Cast you mind back to a time before the internet. One of the only ways to discover what wonders the world held in store was through the medium of documentary. Writer, photographer, documentary film maker, multimedia artist and film essayist, Chris Marker was a man of many talents. Associated with the Left Bank Cinema movement, his most well-known films are probably La Jetée & Sans Soleil.
The boxset contains:
Sunday in Peking (Dimanche à Pékin, 1956)
Letter to Siberia (Lettre de Sibérie, 1958)
Description of a Struggle (Description d’un combat, 1960)
The Sixth Side of the Pentagon (La Sixième face du Pentagone, 1968)
The Embassy (L’Ambassade, 1973)
Theory Of Sets (Théorie des ensembles, 1991)
Three Video Haikus (Trois Video Haikus, 1994)
Blue Helmet (Casque Bleu, 1996)
The Case of The Grinning Cat (Chats Perchés, 2004)
The collection spans most of the French director’s career, with a mix of feature length films and documentary shorts. There’s Blu-ray version of two of the highlights on offer: Sunday in Peking and Letter to Siberia. Carefully restored, these are wonderful films, full of colour and life; highlighting Marker’s eye for a good shot and playful nature. He manages to document scenes of every day life with a great lightness and beauty, accompanied by an almost poetic voiceover.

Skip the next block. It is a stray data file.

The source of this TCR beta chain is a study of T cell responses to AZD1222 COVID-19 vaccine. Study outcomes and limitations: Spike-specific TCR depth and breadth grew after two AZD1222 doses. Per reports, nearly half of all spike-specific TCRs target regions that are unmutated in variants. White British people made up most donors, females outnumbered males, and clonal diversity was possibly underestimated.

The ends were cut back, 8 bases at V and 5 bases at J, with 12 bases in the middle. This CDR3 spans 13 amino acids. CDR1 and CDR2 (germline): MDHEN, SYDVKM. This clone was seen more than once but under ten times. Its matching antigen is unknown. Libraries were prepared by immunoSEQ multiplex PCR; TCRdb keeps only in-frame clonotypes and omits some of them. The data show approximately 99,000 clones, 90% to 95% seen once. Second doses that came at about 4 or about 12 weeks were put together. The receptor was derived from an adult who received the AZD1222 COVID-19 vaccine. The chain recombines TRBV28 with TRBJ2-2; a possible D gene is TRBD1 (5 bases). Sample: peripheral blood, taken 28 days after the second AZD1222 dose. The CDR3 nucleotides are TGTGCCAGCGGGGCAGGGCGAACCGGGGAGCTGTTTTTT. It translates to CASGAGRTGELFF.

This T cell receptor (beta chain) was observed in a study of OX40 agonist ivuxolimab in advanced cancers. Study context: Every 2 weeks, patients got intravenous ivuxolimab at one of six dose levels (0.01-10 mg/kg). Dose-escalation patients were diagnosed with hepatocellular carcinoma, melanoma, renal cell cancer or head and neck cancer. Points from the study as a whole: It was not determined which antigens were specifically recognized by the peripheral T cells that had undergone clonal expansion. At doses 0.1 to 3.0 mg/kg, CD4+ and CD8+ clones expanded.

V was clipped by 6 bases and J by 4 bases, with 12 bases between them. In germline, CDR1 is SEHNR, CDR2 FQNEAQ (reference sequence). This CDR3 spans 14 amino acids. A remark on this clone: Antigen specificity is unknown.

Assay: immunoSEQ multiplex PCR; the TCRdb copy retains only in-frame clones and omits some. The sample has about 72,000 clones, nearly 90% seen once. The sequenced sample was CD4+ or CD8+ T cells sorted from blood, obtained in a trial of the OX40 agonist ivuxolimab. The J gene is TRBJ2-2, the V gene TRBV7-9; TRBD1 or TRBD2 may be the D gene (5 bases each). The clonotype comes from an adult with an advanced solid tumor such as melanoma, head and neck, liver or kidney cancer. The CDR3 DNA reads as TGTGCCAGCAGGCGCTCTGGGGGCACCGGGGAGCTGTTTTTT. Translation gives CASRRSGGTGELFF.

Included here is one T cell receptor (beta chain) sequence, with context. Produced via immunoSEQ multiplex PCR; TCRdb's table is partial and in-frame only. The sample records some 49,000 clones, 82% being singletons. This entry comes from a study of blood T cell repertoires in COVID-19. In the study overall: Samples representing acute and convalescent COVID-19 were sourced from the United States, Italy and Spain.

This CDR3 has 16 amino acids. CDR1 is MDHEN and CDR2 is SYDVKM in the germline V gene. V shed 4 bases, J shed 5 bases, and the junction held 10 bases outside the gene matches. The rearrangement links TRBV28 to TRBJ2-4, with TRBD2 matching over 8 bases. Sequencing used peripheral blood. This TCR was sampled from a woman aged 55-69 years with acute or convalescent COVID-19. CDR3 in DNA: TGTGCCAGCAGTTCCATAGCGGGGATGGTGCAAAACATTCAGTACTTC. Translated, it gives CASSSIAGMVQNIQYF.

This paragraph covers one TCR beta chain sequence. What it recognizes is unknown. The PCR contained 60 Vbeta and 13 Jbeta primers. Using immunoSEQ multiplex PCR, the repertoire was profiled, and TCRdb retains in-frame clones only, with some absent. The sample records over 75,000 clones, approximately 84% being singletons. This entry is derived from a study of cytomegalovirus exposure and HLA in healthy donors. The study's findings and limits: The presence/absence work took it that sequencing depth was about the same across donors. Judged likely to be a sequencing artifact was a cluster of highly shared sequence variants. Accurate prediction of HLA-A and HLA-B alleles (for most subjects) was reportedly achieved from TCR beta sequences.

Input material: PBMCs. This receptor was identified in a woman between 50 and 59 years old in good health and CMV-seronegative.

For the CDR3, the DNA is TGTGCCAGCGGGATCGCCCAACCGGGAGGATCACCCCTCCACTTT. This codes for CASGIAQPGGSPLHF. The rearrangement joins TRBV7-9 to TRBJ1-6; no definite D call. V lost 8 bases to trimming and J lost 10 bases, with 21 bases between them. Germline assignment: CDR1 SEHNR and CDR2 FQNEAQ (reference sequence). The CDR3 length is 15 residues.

The collection also highlights his interest in political and social issues around the world. Coming from a leftist background, Marker’s dry commentary is laced with icy jibes and tongue in cheek observations. The Embassy is a clever play on the genre whilst Description of a Struggle is a much more serious work. There’s a move towards being more experimental in his later works, and whilst it doesn’t always quite come off, there’s still moments of fascination.
The Chris Marker Collection is available in a Blu-ray + DVD release from Soda Pictures on June 02